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This story first appeared in a special Emmy issue of The Hollywood Reporter magazine.
What was your most traumatic or challenging acting moment in the most recent season of your series?
American Horror Story: Coven FX
For one of our episodes, I was told that I would be working with snakes. Four of them to be exact. I have never been around snakes in my life. One of them is this huge albino boa constrictor, and then there are these three swamp snakes. Mind you, my character is supposed to be totally comfortable around these things and in charge of the moment, but I was introduced to them just before we shot the scene. My stomach was jumping around even though there was a snake wrangler on set, because these guys are so unpredictable. They don’t just sit and behave. Sometimes they slither, other times they dart. What I really wasn’t prepared for was the hissing. I had no idea. It turns out they aren’t these silent little creatures, but very loud. One time, the boa wrapped itself tightly around my waist, rose up and hissed in my ear. Oh, my God. I worked to try to stay as Zen as possible, but I really earned my money that day.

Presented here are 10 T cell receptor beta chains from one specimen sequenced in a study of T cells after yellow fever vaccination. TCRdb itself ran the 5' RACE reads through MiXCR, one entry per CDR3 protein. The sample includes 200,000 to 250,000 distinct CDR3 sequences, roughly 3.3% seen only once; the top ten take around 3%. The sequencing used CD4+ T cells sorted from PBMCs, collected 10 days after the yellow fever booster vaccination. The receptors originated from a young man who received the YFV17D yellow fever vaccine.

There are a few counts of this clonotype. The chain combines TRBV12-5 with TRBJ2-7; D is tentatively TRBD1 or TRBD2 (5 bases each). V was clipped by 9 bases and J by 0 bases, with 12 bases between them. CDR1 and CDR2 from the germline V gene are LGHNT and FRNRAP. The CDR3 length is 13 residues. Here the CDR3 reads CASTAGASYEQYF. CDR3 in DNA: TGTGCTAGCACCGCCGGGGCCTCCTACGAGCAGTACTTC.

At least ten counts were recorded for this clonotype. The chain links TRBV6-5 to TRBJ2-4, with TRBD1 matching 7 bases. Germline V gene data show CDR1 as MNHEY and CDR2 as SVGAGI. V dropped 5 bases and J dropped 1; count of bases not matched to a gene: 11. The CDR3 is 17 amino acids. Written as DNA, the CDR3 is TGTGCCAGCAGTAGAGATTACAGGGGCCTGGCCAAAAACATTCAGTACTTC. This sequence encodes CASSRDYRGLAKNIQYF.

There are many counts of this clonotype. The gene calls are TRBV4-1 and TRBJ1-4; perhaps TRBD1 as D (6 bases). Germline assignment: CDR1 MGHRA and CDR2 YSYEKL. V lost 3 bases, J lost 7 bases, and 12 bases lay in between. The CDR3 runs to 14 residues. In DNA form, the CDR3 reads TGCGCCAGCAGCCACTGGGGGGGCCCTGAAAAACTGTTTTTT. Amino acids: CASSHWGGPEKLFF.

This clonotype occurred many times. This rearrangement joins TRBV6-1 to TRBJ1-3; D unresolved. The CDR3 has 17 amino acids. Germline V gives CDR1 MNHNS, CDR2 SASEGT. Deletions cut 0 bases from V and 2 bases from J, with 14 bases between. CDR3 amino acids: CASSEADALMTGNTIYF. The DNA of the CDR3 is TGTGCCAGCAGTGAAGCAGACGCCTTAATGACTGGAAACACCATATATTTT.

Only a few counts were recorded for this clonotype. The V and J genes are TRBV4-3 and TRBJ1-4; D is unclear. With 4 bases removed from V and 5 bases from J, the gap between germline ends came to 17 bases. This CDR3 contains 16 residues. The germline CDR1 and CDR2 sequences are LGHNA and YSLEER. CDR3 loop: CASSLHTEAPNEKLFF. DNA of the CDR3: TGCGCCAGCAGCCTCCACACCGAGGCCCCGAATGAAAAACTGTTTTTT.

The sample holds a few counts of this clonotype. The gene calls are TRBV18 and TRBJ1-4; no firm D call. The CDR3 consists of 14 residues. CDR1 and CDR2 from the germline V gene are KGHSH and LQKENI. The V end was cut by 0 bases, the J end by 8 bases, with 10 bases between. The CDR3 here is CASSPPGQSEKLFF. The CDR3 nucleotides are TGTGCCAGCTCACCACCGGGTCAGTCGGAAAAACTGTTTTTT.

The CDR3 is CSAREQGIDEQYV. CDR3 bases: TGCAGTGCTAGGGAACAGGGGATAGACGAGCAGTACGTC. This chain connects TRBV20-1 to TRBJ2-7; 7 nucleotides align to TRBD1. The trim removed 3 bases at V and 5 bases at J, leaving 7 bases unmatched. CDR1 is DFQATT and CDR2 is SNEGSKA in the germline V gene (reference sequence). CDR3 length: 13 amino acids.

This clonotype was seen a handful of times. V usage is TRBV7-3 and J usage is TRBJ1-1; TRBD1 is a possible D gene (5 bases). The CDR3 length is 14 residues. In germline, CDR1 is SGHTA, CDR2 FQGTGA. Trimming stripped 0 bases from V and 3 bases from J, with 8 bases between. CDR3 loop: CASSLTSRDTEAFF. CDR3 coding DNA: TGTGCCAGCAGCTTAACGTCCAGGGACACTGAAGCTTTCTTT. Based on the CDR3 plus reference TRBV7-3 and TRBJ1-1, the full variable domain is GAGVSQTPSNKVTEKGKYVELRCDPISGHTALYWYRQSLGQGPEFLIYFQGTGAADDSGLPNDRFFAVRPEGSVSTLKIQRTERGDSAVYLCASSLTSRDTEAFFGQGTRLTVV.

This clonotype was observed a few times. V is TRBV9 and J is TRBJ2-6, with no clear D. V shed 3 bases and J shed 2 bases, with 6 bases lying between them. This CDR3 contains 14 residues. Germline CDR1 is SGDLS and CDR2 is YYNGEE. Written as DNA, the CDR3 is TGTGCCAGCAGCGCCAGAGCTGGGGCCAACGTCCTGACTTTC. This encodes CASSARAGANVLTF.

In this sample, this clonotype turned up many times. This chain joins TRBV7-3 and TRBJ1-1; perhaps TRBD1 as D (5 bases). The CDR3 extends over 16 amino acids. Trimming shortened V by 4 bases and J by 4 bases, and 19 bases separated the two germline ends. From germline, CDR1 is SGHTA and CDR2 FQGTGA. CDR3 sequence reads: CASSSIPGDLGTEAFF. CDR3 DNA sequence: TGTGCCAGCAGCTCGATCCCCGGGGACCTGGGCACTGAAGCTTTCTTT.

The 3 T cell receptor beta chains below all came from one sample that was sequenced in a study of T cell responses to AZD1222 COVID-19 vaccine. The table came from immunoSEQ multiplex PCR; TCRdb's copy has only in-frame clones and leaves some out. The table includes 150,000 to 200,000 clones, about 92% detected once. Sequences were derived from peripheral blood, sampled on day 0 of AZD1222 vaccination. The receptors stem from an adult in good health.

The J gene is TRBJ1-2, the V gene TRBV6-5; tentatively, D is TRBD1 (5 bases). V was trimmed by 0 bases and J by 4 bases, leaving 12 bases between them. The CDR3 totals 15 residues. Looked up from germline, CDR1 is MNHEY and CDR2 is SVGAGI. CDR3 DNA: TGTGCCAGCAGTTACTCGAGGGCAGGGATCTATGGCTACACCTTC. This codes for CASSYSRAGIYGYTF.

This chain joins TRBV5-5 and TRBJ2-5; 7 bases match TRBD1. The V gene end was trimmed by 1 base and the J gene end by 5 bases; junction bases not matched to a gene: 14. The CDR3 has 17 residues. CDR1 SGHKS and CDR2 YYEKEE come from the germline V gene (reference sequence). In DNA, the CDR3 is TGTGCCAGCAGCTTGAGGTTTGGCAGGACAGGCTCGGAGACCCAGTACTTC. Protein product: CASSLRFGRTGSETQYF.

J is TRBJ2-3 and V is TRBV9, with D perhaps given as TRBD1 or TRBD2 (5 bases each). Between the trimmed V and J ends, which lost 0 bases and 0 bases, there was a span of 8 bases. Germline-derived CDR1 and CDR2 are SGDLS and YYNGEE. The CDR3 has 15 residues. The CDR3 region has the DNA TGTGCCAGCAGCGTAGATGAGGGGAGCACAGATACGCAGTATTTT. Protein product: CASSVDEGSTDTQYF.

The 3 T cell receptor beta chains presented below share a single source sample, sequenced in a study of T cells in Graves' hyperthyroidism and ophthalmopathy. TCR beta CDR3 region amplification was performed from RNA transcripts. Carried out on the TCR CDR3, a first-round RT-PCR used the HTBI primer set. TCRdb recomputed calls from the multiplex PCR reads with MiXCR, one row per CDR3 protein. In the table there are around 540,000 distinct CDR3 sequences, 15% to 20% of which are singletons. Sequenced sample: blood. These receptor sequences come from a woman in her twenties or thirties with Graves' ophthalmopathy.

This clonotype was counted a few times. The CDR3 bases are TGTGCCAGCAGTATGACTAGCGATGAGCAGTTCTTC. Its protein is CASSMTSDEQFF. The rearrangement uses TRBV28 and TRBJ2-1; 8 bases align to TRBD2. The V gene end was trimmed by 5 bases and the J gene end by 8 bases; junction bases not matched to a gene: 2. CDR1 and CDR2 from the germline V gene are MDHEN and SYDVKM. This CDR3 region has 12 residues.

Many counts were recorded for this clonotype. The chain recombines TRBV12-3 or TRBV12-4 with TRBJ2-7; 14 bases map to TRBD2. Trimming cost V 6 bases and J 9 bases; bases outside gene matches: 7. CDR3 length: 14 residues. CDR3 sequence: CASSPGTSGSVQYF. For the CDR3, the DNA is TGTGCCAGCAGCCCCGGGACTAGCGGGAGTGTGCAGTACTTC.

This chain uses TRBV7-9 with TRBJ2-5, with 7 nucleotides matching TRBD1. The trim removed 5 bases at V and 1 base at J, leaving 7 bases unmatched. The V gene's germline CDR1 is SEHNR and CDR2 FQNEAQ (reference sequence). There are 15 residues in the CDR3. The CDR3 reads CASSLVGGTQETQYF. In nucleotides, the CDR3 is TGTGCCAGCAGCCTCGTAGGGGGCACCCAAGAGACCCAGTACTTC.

For the episode where my character, Amy, finally kisses Sheldon [Jim Parsons], there had been all of this buildup. It was a huge step for our characters, requiring a lot of delicateness in the presentation. It wasn’t something that we could really plan out during the table read. Jim and I talked quite a bit about it beforehand, just to design the sort of physicality of it. Does Sheldon put his hands on Amy’s hips or not? How passionate should they get? I was happy to go on Jim’s instinct and ideas. I look to him for guidance, and he’s never let me down. When it went down, everyone got real emotional and applauded, and I’m happy we were able to strike the right tone to carry it through.